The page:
For people of faith, the difficult episodes of life don’t have to be meaningless suffering. Insights gained through the struggle can someday be shared with others to help them navigate their lives toward safer harbors, too.
That day has come for Kristi Lackey of Hillsboro through the release last month of her first book, “Stress Less and Soar More: An Eight Week Exploration of Faith,” produced by Tate Publishing.
Lackey said she hopes the insights she’s gained through the emotional abuse she encountered during a troubled marriage can help others in whatever stressful situations they may be facing.
“Basically, the book started as my journaling,” said the 40-something mother of three. “For about a year and a half I journaled. As I was jounaling, I thought the Scriptures I was reading and my reflections might be able to help comfort somebody who was going through similar things.
“The goal is that the book will help people see themselves as God sees them versus the negative messages they’ve received about themselves from other people if they went through hard times.”
And how does God see such people?
“As very valuable, very worthy, very special, uniquely made,” Lackey responded. “And definitely with special gifts and purpose for your life.”
Unique to her book is combining faith insights with relaxation techniques. Her book is accompanied by a CD on the topic.
Lackey said she uses relaxation techniques as part of her full-time work as a student-support worker in the Hillsboro and Goessel schools through the Marion County Special Education Cooperative.
“The relaxation techniques help with stress and anger control and sleep problems, so the book includes the relaxation exercises in there,” she said. “Of course, I don’t use Scripture in that setting.”
She felt the combination of both approaches might be useful for people.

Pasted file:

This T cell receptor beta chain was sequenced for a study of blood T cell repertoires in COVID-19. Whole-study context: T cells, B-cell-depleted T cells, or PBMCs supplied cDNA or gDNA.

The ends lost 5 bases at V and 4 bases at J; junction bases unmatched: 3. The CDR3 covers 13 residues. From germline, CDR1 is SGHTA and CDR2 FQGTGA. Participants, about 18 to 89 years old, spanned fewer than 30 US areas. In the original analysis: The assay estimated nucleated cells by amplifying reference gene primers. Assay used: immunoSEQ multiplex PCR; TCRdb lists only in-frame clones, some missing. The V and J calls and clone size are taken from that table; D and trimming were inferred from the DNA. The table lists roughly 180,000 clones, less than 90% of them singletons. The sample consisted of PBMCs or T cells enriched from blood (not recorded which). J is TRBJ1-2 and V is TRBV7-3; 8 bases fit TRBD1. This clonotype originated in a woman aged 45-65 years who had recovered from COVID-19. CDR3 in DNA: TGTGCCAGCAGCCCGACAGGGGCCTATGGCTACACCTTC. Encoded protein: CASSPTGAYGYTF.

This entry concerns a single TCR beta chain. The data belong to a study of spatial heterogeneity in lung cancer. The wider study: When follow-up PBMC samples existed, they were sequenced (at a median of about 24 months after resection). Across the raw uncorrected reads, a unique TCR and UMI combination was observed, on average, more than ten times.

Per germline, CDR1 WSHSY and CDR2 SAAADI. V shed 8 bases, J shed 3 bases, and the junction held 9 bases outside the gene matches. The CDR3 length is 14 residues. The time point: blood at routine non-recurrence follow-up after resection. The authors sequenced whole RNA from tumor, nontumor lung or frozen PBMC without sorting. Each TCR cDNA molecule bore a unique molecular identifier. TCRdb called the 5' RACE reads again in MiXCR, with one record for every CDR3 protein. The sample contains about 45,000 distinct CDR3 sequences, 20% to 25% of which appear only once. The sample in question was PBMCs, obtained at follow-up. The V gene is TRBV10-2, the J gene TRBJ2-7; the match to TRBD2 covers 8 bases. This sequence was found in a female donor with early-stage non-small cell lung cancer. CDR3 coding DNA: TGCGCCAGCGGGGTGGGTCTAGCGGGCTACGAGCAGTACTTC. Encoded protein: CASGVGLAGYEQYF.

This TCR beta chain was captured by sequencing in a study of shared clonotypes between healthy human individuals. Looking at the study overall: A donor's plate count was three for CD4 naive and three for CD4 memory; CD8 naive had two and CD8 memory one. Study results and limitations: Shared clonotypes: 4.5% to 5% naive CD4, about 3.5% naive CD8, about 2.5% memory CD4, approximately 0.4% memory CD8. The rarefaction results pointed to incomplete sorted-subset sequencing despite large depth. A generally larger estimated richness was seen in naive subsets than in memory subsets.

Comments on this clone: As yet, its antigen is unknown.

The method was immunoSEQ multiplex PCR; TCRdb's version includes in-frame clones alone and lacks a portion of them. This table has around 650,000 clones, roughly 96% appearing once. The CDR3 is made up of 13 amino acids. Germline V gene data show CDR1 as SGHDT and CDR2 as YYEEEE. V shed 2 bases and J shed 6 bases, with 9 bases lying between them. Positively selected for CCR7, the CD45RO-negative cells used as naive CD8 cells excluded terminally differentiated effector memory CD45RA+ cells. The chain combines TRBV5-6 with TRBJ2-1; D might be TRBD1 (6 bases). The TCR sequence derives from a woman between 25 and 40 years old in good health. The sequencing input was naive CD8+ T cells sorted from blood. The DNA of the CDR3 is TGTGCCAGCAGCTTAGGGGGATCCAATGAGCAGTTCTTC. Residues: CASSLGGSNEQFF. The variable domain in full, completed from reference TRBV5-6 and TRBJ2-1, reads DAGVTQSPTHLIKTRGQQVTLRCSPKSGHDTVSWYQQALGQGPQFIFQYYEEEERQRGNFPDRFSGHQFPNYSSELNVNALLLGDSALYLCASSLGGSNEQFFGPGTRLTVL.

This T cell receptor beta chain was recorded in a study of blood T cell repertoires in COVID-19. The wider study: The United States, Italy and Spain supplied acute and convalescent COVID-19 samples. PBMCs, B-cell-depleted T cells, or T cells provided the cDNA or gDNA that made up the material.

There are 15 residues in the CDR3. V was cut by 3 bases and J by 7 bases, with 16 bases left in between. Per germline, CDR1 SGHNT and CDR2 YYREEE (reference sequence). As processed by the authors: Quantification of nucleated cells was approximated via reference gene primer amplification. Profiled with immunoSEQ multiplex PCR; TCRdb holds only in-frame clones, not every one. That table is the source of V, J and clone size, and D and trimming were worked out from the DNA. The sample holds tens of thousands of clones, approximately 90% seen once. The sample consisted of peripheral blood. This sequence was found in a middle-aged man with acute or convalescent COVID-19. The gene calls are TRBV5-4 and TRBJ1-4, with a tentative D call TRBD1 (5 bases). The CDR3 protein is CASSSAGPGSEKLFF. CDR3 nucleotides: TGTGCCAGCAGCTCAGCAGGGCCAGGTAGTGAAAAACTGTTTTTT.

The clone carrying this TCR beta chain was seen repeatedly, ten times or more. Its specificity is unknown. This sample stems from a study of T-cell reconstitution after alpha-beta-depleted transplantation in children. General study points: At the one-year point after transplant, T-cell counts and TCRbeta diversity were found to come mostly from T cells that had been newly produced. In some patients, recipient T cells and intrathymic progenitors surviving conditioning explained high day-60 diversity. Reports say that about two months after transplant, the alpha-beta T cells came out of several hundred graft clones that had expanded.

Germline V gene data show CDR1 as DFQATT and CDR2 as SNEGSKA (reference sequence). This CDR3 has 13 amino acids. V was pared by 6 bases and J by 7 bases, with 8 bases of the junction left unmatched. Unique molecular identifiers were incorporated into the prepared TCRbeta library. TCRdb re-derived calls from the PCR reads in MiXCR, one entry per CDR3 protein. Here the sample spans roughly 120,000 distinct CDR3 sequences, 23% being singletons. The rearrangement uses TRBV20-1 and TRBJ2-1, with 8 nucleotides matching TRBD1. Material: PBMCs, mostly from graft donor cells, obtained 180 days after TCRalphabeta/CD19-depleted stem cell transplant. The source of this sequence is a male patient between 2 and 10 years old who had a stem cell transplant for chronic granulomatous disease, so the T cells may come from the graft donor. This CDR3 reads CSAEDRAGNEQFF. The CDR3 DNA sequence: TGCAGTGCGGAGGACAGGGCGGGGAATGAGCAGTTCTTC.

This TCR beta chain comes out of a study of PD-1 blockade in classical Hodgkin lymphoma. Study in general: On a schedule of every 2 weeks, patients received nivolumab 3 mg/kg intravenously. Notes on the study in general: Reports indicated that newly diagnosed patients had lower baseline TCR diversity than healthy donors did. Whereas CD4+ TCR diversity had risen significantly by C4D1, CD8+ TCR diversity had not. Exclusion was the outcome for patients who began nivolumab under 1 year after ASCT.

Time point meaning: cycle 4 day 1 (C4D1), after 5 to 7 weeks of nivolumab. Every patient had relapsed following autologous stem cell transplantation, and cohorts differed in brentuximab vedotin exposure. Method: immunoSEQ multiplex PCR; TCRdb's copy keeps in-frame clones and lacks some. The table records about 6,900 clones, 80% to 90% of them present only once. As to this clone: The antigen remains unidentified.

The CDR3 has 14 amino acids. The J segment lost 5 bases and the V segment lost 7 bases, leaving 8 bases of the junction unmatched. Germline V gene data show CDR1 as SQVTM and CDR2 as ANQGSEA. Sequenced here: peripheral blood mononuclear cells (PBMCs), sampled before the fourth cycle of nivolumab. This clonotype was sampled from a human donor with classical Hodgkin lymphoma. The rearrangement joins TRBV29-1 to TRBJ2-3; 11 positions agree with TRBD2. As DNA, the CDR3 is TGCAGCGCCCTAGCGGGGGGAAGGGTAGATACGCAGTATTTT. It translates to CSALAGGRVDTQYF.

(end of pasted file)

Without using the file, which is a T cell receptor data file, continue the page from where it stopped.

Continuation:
“I looked around for relaxation techniques that included Scripture, but there really wasn’t that much out there,” she said. “The neat thing about these relaxations is that it’s an eight-week program. The week matches that week’s Bible verse, so you’re hearing it over and over again during the relaxations.”
Lackey said faith has been an important part of her life since her childhood days in Caney. She graduated from high school there in 1986 and then went on to play basketball for four years at Emporia State University. She earned bachelor’s and master’s degrees in school psychology as an education specialist.
Over the ensuing years, Lackey lived in several Kansas communities before settling in Hillsboro with her kids in July 2010.
During the tough times of her life, Lackey said she leaned on the faith foundation of her youth.
“I think when you go through emotional abuse, or any kind of abuse, it can seem like everything in the Bible seems to be OK, even though you’ve tried to hope for the best,” Lackey said. “It was important to go back and look at my faith and see how God had been there the whole time.”
The process of writing the book took about 21?2 years to complete, Lackey said, because of her family and work schedule.
“I worked on it through the holidays mostly—Christmas break and summers,” she said, adding with a smile: “My kids got used to hearing, ‘Not now, I’m working on the book,’ a lot.”
Lackey said her book may connect most naturally with women readers because she is a female author, but she has included information for men as well.
“There is a section in there that talks about the signs of depression in men and what it might look like,” Lackey said.
“I think it could be a good devotional for any family, or even a church group. But the target audience is probably for people who are struggling in some way.”
It’s too early to know how sales are going, Lackey said. Her publisher has scheduled her first book-signing event for next month in Hutchinson. The book is available through several online sites for around $15, and from Lackey herself.
“It’s very exciting,” she said.
Lackey envisions finding opportunities to share her experiences and insights through other venues—as time allows.
“My goal someday is to go out and talk about emotional abuse,” she said. “That’s what I’d really like to be doing maybe five years from now.”